58. Fate of Two Important Radionuclides in the Coastal Seas of Japan and Resultant Dose from Intake through Fishery Products
Teruhisa Watabe, Mitsue Matsuba and Setsuko Yokosuka
Keywords: 137Cs, 90Sr, radioactivity survey data, mathematical model, coastal sea, residence time, depth of mixing, effective dose commitment, collective effective dose commitment, fishery products
The fate of two important radionuclides, 137Cs and 90Sr, in the sea was investigated by analyzing radioactivity survey data, which had been collected since the 1960's. A simplified mathematical model was introduced to determine the relationship between the flux of the fallout radionuclides at the surface of the sea and their concentrations in seawater, and the parameter values determining the fate of radionuclides, namely the residence time and the depth of mixing of the radionuclides in the sea, were derived for three regions of the coastal sea of Japan by a regression analysis as reported previously in NIRS Annual Reports.
The residence time ranged from 5.3 y to 6.8 y and from 2.8 y to 5.7 y among the three regions in terms of effective half-life respectively for 137Cs and 90Sr, whereas the respective depth of mixing ranged from 46.6 m to 85.3 m and from 24.1 m to 44.1 m. It is likely that the effective half-lives observed in the present study were comparable to that of tritium observed in the early 1970's. This might reveal that both the radionuclides substantially dispersed in a manner comparable to the general water mass flow. The mathematical formulation of the fate of the radionuclides allows estimation of their time-integrated concentrations in seawater to infinity, which is basic information for assessments of dose to members of the public due to the consumption of fishery products. When a hypothetical release of 137Cs and 90Sr into the sea by unit deposition density (1MBq/km2) happens, resulting effective dose commitment of a member of the critical group would correspond to 2.6 X 10-3Sv to 4.1 X 10-3 Sv and 2.4 X 10-4 Sv to 6.3 X 10-4 Sv for 137Cs and 90Sr, respectively. The corresponding collective effective dose commitment could be determined, on the other hand, to be 8.9 X 10-4 to 4.5 X 10-3 manSv and 5.8 X 10-5 to 1.5 X 10-4 manSv, with total catch quantity for each region being taken into account. A release of 137Cs into the sea would result in an internal exposure of the population approximately one order of magnitude higher than that of 90Sr, although the time-integrated concentrations were not so greatly different between two radionuclides. This difference could be attributed entirely to the parameter values of the concentration factor of the radionuclides in marine organisms adopted. The consumption of fish obviously played an important role in the delivery of 137Cs from seawater to the human body, whereas more than 80 % of the total was delivered for 90Sr by consumption of sea weeds, which accounted for just approximately 6 % of the total consumption of fishery products on a weight basis. The results obtained in the present study will provide probable dose perspectives for an assessment of radiological impacts of the release of the radionuclides in liquid effluents from nuclear facilities.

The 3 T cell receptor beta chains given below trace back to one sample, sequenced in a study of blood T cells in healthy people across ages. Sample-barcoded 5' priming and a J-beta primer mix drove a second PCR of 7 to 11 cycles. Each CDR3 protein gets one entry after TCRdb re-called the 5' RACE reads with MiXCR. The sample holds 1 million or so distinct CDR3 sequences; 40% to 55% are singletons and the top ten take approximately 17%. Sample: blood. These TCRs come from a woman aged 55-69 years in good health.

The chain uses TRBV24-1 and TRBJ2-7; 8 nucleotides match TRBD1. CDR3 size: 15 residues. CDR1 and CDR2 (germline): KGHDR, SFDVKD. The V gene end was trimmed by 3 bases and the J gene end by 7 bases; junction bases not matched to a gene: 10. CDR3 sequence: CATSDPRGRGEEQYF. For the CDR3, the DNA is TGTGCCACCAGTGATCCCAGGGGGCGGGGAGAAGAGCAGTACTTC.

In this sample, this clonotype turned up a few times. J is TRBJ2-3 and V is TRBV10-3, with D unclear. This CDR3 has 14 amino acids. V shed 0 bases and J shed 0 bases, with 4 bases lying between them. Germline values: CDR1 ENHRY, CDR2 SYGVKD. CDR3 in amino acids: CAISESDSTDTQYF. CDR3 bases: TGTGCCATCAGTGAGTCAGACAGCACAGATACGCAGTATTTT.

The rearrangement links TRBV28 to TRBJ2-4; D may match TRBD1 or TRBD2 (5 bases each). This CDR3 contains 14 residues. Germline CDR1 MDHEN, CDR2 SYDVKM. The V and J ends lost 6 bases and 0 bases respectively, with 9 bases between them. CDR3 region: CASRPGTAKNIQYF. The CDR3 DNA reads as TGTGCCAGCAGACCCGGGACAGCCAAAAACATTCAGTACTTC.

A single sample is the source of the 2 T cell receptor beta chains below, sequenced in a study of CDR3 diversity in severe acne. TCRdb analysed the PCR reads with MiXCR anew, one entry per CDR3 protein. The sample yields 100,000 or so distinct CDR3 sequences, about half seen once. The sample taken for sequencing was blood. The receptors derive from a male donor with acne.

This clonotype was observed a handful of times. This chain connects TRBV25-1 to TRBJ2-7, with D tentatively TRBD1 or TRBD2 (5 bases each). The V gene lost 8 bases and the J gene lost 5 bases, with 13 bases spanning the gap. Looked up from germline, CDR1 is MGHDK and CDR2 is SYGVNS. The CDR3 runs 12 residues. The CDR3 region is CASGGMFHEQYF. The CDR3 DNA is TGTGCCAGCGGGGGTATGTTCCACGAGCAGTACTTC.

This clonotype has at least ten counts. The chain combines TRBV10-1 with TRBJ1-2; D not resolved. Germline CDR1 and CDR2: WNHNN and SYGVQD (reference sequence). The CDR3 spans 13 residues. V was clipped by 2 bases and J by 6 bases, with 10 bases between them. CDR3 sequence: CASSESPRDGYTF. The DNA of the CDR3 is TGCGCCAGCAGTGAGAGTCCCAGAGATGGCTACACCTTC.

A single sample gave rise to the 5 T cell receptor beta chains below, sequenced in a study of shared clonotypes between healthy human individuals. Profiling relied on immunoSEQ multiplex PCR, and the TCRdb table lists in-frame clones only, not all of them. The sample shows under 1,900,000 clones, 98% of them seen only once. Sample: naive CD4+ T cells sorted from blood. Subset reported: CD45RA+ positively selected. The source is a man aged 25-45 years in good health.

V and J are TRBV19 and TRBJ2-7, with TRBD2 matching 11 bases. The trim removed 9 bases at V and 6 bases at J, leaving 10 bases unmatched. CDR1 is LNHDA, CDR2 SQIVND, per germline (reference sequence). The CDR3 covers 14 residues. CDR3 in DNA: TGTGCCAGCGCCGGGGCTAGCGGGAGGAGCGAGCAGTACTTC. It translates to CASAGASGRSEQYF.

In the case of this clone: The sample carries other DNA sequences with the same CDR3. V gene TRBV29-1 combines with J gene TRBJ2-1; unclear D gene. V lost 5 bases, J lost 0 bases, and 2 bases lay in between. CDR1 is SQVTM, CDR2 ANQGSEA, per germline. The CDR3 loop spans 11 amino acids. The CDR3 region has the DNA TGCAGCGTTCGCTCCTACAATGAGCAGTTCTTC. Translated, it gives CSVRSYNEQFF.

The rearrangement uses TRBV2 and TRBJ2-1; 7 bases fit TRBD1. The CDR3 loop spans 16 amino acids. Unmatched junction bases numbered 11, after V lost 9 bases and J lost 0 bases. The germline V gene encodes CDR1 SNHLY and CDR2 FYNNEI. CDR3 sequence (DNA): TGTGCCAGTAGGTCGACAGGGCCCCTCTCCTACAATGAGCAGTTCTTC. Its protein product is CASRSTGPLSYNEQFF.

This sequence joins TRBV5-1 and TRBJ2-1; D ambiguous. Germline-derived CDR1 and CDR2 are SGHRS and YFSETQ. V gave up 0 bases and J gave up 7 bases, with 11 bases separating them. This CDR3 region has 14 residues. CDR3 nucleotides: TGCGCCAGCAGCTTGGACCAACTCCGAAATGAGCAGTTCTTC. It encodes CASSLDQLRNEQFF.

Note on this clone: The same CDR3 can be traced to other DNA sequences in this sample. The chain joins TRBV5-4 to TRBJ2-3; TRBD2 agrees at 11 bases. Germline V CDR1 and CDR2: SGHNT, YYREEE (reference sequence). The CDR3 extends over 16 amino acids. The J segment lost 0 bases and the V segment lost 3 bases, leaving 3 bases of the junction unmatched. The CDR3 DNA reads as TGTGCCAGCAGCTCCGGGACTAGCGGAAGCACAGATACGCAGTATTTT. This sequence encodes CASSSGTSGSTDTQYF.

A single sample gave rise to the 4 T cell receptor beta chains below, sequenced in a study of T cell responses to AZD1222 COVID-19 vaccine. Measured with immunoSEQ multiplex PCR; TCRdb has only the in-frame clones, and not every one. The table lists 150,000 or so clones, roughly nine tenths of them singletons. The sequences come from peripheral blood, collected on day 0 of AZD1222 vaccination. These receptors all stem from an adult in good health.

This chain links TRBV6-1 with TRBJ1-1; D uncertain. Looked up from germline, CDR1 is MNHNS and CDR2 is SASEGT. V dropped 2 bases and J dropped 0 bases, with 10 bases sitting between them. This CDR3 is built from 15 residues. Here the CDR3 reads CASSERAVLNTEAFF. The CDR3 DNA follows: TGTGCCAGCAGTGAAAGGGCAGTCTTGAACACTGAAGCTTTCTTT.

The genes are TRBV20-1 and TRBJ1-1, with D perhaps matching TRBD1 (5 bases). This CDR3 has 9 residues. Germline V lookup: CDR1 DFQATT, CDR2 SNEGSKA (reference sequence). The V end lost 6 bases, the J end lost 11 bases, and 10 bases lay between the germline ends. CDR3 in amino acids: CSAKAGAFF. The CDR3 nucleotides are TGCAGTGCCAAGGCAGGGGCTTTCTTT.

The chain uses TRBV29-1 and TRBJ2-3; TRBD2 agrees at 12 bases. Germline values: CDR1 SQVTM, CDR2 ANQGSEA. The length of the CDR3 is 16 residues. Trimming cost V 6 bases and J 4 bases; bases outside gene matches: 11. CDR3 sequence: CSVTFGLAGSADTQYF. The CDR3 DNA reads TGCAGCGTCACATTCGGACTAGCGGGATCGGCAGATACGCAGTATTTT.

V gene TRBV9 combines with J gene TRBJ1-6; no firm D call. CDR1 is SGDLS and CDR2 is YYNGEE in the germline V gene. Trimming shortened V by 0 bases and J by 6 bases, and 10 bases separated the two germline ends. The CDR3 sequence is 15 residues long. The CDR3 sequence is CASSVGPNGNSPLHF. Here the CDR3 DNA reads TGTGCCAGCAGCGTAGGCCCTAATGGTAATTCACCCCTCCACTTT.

Watabe, T., Matsuba, M and Yokosuka, S.: Proc. 10th Int. Cong. of Int. Radiat. Prot. Assoc., P-4-244, 2000.
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